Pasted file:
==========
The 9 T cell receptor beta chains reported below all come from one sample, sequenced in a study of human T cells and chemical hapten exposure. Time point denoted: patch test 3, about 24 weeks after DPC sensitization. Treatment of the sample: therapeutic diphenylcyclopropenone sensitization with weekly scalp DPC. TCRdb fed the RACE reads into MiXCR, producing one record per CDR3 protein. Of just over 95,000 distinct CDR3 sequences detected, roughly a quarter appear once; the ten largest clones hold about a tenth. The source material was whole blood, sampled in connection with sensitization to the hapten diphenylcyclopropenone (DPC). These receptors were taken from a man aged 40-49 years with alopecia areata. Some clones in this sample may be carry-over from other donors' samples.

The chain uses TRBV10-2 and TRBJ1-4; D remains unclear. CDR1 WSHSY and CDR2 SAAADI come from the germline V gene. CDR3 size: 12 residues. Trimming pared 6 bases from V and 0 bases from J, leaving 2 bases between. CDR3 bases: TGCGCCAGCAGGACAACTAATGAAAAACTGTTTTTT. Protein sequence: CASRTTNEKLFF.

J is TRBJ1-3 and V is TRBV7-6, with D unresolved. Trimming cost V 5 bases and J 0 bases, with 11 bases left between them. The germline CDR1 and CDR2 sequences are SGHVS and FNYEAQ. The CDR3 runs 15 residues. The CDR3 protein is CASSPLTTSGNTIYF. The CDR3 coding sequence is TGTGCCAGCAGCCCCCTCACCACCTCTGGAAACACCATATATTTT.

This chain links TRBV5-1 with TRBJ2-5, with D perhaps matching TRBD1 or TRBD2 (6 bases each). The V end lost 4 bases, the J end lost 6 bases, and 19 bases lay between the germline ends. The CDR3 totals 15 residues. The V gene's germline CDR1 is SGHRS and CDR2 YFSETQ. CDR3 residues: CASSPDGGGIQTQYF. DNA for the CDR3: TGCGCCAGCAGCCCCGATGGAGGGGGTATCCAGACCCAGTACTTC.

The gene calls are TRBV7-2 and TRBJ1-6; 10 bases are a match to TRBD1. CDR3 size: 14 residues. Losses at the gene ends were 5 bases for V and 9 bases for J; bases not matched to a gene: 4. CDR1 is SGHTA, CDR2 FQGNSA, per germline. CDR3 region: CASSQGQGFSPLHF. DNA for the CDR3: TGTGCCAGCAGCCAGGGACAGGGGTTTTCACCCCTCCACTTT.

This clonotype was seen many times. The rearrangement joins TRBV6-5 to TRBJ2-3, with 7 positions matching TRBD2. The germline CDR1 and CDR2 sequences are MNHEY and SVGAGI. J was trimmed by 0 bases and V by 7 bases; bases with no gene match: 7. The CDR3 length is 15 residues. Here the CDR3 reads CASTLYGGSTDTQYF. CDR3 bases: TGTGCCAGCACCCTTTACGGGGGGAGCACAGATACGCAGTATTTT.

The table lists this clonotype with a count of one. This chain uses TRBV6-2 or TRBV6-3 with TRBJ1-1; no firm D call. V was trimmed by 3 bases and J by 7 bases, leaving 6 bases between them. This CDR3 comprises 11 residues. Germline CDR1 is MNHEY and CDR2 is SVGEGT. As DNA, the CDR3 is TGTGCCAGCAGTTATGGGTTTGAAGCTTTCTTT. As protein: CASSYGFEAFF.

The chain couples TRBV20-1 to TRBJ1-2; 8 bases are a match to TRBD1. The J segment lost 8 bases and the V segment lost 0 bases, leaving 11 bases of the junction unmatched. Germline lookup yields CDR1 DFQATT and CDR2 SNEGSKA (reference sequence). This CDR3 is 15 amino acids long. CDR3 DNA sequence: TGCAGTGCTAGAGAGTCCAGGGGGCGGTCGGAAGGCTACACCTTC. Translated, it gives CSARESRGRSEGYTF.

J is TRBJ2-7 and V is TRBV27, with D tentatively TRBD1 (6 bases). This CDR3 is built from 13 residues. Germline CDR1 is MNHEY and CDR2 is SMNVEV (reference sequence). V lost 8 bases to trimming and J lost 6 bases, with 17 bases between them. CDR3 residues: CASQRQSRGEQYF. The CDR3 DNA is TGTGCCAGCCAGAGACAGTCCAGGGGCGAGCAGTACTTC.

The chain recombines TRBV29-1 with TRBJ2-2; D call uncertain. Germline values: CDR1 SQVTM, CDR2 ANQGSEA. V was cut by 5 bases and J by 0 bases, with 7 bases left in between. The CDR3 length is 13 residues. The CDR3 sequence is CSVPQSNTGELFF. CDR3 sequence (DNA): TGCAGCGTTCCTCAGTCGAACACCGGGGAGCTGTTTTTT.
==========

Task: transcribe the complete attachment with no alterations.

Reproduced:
The 9 T cell receptor beta chains reported below all come from one sample, sequenced in a study of human T cells and chemical hapten exposure. Time point denoted: patch test 3, about 24 weeks after DPC sensitization. Treatment of the sample: therapeutic diphenylcyclopropenone sensitization with weekly scalp DPC. TCRdb fed the RACE reads into MiXCR, producing one record per CDR3 protein. Of just over 95,000 distinct CDR3 sequences detected, roughly a quarter appear once; the ten largest clones hold about a tenth. The source material was whole blood, sampled in connection with sensitization to the hapten diphenylcyclopropenone (DPC). These receptors were taken from a man aged 40-49 years with alopecia areata. Some clones in this sample may be carry-over from other donors' samples.

The chain uses TRBV10-2 and TRBJ1-4; D remains unclear. CDR1 WSHSY and CDR2 SAAADI come from the germline V gene. CDR3 size: 12 residues. Trimming pared 6 bases from V and 0 bases from J, leaving 2 bases between. CDR3 bases: TGCGCCAGCAGGACAACTAATGAAAAACTGTTTTTT. Protein sequence: CASRTTNEKLFF.

J is TRBJ1-3 and V is TRBV7-6, with D unresolved. Trimming cost V 5 bases and J 0 bases, with 11 bases left between them. The germline CDR1 and CDR2 sequences are SGHVS and FNYEAQ. The CDR3 runs 15 residues. The CDR3 protein is CASSPLTTSGNTIYF. The CDR3 coding sequence is TGTGCCAGCAGCCCCCTCACCACCTCTGGAAACACCATATATTTT.

This chain links TRBV5-1 with TRBJ2-5, with D perhaps matching TRBD1 or TRBD2 (6 bases each). The V end lost 4 bases, the J end lost 6 bases, and 19 bases lay between the germline ends. The CDR3 totals 15 residues. The V gene's germline CDR1 is SGHRS and CDR2 YFSETQ. CDR3 residues: CASSPDGGGIQTQYF. DNA for the CDR3: TGCGCCAGCAGCCCCGATGGAGGGGGTATCCAGACCCAGTACTTC.

The gene calls are TRBV7-2 and TRBJ1-6; 10 bases are a match to TRBD1. CDR3 size: 14 residues. Losses at the gene ends were 5 bases for V and 9 bases for J; bases not matched to a gene: 4. CDR1 is SGHTA, CDR2 FQGNSA, per germline. CDR3 region: CASSQGQGFSPLHF. DNA for the CDR3: TGTGCCAGCAGCCAGGGACAGGGGTTTTCACCCCTCCACTTT.

This clonotype was seen many times. The rearrangement joins TRBV6-5 to TRBJ2-3, with 7 positions matching TRBD2. The germline CDR1 and CDR2 sequences are MNHEY and SVGAGI. J was trimmed by 0 bases and V by 7 bases; bases with no gene match: 7. The CDR3 length is 15 residues. Here the CDR3 reads CASTLYGGSTDTQYF. CDR3 bases: TGTGCCAGCACCCTTTACGGGGGGAGCACAGATACGCAGTATTTT.

The table lists this clonotype with a count of one. This chain uses TRBV6-2 or TRBV6-3 with TRBJ1-1; no firm D call. V was trimmed by 3 bases and J by 7 bases, leaving 6 bases between them. This CDR3 comprises 11 residues. Germline CDR1 is MNHEY and CDR2 is SVGEGT. As DNA, the CDR3 is TGTGCCAGCAGTTATGGGTTTGAAGCTTTCTTT. As protein: CASSYGFEAFF.

The chain couples TRBV20-1 to TRBJ1-2; 8 bases are a match to TRBD1. The J segment lost 8 bases and the V segment lost 0 bases, leaving 11 bases of the junction unmatched. Germline lookup yields CDR1 DFQATT and CDR2 SNEGSKA (reference sequence). This CDR3 is 15 amino acids long. CDR3 DNA sequence: TGCAGTGCTAGAGAGTCCAGGGGGCGGTCGGAAGGCTACACCTTC. Translated, it gives CSARESRGRSEGYTF.

J is TRBJ2-7 and V is TRBV27, with D tentatively TRBD1 (6 bases). This CDR3 is built from 13 residues. Germline CDR1 is MNHEY and CDR2 is SMNVEV (reference sequence). V lost 8 bases to trimming and J lost 6 bases, with 17 bases between them. CDR3 residues: CASQRQSRGEQYF. The CDR3 DNA is TGTGCCAGCCAGAGACAGTCCAGGGGCGAGCAGTACTTC.

The chain recombines TRBV29-1 with TRBJ2-2; D call uncertain. Germline values: CDR1 SQVTM, CDR2 ANQGSEA. V was cut by 5 bases and J by 0 bases, with 7 bases left in between. The CDR3 length is 13 residues. The CDR3 sequence is CSVPQSNTGELFF. CDR3 sequence (DNA): TGCAGCGTTCCTCAGTCGAACACCGGGGAGCTGTTTTTT.